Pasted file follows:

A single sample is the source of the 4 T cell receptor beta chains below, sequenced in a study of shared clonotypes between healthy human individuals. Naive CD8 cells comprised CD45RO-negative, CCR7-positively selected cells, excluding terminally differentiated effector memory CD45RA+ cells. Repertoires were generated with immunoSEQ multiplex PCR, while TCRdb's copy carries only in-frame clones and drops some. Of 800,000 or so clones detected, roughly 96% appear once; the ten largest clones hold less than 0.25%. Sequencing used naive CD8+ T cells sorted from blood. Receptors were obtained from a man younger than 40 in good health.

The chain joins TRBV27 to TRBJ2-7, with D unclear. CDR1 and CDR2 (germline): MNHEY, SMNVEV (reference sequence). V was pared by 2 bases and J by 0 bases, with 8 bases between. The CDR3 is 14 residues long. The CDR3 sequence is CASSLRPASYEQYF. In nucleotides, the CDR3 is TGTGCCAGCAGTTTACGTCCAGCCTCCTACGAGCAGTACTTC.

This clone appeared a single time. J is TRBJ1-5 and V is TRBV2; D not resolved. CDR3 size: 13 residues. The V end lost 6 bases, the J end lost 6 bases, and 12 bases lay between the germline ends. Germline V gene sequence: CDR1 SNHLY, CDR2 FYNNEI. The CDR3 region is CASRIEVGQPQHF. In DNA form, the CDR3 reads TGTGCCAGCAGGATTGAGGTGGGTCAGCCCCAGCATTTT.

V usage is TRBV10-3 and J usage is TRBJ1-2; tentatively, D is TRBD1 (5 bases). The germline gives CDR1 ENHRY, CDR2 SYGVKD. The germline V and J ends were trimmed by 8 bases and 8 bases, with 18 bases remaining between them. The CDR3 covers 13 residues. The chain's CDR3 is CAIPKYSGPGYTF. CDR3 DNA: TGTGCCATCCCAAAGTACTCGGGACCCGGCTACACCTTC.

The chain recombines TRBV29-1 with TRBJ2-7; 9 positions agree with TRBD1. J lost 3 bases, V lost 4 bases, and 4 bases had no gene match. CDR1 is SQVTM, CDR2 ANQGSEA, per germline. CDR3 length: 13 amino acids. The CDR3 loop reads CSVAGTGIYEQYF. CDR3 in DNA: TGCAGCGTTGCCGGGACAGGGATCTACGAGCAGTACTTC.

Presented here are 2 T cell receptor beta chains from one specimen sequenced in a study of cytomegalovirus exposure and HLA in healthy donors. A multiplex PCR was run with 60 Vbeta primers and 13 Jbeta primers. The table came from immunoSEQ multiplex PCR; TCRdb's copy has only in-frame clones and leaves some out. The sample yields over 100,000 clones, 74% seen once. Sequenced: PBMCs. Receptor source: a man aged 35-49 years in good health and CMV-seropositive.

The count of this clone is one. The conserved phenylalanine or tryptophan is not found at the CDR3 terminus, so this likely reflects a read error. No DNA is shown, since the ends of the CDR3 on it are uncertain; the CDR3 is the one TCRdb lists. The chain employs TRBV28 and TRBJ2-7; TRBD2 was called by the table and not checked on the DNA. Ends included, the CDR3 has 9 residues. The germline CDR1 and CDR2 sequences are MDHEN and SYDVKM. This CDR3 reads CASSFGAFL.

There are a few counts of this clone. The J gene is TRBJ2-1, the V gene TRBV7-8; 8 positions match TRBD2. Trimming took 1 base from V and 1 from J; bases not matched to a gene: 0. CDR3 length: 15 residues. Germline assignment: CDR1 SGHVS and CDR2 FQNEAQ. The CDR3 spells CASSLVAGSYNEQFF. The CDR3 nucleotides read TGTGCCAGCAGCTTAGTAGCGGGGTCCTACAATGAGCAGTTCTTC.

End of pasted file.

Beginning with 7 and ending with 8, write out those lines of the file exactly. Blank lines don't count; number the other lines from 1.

The count of this clone is one. The conserved phenylalanine or tryptophan is not found at the CDR3 terminus, so this likely reflects a read error. No DNA is shown, since the ends of the CDR3 on it are uncertain; the CDR3 is the one TCRdb lists. The chain employs TRBV28 and TRBJ2-7; TRBD2 was called by the table and not checked on the DNA. Ends included, the CDR3 has 9 residues. The germline CDR1 and CDR2 sequences are MDHEN and SYDVKM. This CDR3 reads CASSFGAFL.

There are a few counts of this clone. The J gene is TRBJ2-1, the V gene TRBV7-8; 8 positions match TRBD2. Trimming took 1 base from V and 1 from J; bases not matched to a gene: 0. CDR3 length: 15 residues. Germline assignment: CDR1 SGHVS and CDR2 FQNEAQ. The CDR3 spells CASSLVAGSYNEQFF. The CDR3 nucleotides read TGTGCCAGCAGCTTAGTAGCGGGGTCCTACAATGAGCAGTTCTTC.